Some of the group think that Stokes was way too detailed in her descriptions, despite complaining constantly about hand cramps from writing with a quill pen, or shortage of ink or paper, and just that nobody could hope to remember the insane amount of detail put into each conversation. I see what they’re talking about, but honestly, that’s the one thing I personally could look past. Largely because by the time I’d gotten to parp 4, a fucking unicorn could’ve come through space and time, farted a rainbow, and blown up the Earth, and I still could’ve shrugged, said “whatever”, and used the book to squash cockroaches. If I had a copy of the print version, that is.
The story overall doesn’t go anywhere. It’s not really a story so much as it is a series of events. Someone in the group said it reminded them of someone writing a pilot to a TV show, and it’s not hard to see where he got that.
The concept of time travel in this series is heavily built around Schrodinger’s Cat. IE, you can only travel through time and space when you somehow achieve a state of dead-alive. if you can somehow convince the world you’re both dead and alive, you can convince the world you are both in the present, and… Well, say, 1851. That’s actually kind of a neat idea.
It’s just too bad we had to achieve the concept of time travel through WITCHCRAFT.
I have no problem with sorcery in my fiction. Especially nowadays, where I’m a lot more open to the fantasy genre than I used to be. It seems like they spend all this time talking about witches, and how they can do all this magic, but aside from turning an apple into an orange, or turning a can of white paint into a can of black paint in the beginning, the only thing the witchcraft is used for is time travel. And maybe mind control towards the end.
The thing about time travel in this book that gets me, though, is that just because you accomplished this deed in the 1600s doesn’t mean it carries over to our specific present day. Remember, I said this version of time travel includes multiverse theory ON TOP of past and present. Meaning that the version of the past where you meddled probably isn’t the version of the past that’s on our timeline! Meaning you have to go back in time at least FOUR OTHER TIMES if you want to accomplish what you want! That, or create a disaster so catastrophic that the entirety of time and space has to go out of its way to rewrite more than one timeline in order to stay afloat.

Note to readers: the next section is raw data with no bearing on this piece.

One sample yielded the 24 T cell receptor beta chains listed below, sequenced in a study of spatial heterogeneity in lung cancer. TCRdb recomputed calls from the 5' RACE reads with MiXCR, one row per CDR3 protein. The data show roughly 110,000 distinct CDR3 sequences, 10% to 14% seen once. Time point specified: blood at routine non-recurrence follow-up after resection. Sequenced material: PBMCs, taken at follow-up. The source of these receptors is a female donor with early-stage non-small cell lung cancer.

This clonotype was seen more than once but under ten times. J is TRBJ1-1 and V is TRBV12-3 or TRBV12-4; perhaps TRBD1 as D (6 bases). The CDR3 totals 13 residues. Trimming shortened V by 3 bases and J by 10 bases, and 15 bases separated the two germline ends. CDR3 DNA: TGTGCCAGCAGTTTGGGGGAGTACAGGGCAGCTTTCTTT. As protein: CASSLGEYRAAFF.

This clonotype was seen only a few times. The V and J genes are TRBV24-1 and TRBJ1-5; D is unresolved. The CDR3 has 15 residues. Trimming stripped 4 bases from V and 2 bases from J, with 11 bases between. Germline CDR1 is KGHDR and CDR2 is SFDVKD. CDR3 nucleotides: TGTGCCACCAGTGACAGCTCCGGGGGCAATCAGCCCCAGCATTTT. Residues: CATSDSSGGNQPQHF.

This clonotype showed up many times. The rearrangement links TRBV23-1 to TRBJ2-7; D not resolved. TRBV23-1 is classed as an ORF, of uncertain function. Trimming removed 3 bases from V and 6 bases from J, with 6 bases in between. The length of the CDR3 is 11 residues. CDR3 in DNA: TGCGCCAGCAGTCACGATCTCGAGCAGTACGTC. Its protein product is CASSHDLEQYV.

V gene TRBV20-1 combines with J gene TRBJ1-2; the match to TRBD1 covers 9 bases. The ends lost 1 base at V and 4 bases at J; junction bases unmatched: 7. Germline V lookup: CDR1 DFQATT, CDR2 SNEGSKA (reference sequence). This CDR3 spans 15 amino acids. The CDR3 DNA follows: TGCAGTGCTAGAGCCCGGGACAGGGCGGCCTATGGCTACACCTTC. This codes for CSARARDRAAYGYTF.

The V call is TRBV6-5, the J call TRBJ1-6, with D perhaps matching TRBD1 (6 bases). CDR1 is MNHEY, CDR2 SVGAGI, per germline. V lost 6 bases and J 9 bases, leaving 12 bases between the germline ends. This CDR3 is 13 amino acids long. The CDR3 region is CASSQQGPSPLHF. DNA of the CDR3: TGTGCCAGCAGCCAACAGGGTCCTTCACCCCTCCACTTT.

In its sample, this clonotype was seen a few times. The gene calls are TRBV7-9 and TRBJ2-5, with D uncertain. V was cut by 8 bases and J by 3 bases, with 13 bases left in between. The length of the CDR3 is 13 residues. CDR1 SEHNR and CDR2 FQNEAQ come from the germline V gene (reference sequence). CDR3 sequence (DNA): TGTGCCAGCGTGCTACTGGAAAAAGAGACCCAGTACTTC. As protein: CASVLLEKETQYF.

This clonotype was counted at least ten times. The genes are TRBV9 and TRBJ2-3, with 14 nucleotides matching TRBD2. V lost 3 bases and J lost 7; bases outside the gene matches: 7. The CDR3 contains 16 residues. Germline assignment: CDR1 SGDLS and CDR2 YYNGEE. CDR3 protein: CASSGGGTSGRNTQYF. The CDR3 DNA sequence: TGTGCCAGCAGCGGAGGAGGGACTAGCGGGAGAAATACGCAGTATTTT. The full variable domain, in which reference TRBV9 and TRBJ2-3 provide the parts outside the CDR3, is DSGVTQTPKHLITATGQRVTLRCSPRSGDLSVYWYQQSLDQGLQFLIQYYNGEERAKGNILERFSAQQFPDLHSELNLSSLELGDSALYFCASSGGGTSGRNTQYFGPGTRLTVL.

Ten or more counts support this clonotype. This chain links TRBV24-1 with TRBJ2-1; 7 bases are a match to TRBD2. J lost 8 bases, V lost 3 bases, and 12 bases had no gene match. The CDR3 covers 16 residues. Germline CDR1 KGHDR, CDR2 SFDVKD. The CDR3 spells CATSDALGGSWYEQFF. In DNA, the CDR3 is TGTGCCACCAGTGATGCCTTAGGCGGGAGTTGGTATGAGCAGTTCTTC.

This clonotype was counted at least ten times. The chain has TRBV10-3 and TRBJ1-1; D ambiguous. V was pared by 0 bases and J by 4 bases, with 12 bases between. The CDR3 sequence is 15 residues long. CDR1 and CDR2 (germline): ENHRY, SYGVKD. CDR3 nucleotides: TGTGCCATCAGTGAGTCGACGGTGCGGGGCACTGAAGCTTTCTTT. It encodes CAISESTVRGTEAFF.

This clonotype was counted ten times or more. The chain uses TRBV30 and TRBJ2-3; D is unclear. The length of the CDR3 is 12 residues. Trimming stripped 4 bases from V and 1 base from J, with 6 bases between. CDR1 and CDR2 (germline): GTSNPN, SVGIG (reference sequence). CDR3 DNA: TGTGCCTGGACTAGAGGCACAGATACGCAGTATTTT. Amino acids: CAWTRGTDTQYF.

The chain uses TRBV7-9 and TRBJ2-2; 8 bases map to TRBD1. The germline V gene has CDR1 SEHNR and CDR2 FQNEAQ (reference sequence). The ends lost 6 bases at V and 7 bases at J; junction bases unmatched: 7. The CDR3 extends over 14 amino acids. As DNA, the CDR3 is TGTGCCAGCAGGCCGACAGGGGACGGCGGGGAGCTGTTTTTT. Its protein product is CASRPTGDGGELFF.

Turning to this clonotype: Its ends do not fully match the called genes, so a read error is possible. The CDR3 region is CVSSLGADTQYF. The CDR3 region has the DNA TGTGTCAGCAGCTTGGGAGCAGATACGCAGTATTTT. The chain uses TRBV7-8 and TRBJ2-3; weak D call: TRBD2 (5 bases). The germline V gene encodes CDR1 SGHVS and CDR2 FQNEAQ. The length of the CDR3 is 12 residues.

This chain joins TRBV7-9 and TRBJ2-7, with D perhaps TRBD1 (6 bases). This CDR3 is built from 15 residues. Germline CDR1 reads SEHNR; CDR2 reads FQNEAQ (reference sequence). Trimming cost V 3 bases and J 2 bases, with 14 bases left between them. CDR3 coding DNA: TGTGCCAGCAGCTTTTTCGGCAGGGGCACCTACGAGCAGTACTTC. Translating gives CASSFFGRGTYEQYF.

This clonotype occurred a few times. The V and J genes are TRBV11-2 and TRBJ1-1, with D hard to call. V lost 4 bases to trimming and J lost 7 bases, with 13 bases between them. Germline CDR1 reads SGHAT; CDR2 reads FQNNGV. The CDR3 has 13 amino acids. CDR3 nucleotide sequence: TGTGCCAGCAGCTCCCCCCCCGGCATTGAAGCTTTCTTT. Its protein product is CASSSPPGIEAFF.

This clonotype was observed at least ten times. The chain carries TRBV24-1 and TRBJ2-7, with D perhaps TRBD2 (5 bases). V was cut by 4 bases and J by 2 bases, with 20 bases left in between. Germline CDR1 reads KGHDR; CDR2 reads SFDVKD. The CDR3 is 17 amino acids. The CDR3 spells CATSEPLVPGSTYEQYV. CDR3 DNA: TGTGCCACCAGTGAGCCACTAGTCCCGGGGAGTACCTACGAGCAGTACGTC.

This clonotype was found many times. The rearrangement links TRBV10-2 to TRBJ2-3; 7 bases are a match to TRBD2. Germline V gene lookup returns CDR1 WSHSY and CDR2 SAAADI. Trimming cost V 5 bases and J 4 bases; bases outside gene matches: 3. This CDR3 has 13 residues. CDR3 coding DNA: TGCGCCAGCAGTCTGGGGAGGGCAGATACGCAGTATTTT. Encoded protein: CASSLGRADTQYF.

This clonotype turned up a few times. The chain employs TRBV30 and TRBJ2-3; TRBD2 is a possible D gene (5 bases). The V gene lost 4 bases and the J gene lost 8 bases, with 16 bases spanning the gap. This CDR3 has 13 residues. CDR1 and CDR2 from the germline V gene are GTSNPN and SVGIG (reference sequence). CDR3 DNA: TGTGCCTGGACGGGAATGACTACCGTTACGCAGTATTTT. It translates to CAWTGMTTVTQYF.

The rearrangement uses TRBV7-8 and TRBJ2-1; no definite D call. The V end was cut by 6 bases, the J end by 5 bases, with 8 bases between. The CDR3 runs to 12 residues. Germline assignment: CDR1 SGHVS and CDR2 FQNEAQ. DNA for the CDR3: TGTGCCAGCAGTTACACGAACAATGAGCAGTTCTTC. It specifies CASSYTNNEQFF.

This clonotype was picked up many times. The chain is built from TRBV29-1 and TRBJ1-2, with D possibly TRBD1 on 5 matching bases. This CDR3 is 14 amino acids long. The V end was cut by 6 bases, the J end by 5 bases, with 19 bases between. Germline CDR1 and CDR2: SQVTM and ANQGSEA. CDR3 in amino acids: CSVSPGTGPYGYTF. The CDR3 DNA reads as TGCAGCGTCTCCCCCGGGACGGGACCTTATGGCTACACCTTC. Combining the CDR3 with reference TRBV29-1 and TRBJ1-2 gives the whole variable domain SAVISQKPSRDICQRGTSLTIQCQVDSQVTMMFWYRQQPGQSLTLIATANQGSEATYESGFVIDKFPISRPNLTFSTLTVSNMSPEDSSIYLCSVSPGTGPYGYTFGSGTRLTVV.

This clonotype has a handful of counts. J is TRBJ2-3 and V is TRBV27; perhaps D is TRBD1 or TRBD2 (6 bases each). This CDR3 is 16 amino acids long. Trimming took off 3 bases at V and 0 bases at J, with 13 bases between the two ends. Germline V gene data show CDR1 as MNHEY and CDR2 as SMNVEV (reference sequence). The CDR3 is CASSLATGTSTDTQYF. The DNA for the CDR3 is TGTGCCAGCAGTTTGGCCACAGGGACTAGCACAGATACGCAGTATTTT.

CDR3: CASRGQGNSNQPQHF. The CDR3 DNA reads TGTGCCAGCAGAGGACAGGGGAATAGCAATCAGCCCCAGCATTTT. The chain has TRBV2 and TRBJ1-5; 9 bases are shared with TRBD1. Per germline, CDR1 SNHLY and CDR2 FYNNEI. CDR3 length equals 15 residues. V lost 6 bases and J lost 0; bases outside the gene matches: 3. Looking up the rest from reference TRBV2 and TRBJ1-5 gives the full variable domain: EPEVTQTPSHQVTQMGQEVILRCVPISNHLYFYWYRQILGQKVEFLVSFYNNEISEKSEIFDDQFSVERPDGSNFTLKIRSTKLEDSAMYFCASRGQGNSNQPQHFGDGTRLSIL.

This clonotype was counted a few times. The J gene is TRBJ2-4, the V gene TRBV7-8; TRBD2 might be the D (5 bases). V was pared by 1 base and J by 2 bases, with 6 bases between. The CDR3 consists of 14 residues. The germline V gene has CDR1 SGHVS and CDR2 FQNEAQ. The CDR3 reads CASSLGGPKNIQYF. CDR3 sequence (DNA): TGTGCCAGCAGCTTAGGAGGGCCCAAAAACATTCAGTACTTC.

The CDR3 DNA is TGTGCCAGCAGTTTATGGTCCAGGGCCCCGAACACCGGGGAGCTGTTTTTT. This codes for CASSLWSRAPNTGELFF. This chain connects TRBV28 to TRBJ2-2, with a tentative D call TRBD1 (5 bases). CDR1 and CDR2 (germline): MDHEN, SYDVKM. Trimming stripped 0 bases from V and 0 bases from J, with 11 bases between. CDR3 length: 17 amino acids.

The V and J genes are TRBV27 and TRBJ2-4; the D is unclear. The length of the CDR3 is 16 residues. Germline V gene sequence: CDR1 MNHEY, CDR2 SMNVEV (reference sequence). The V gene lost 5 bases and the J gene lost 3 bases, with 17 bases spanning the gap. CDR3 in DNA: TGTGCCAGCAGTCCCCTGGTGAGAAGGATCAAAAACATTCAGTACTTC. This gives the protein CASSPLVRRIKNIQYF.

Keeping that in mind, the only REAL way to change time is to basically burn down taverns, or murder super-important figures in time. Otherwise, what’s even the point!? It’s all an exercise in repetition.
But there in lies the theme. The Rise and Fall of D.O.D.O. is pretty much a 700+ page allegory on the mind-numbing repetitive nature, general incompatence, and bureaucratic nightmare of government. Wow, a book that’s extremely critical of The United States government? WOW! Haven’t read that one before. And in 2017 no less! All we need now is a thinly disguised representation of Donald Trump, and we’ve hit the zenith of creativity that no one has ever thought of reaching! *sigh*
Okay, let’s cool off. I know I’m going to get hatemail up the wazoo from Stevenson fans no matter what I have to say (I hear he has a cult following), but let’s cool down.
As much shit as I give this book, I DID manage to see it to the end. More than I can say for Seven Eves, that’s for sure. The book was tedious enough to annoy me frequently, and make me consider putting it down to read something I actually WANT to read. On the other hand, the premise was actually intriguing enough to where I actually wanted to see where it was going. There was a good story in this near 800 page brick somewhere. I just wish someone up in editing had taken out the chainsaw and made the effort to hack away the driftwood to get there.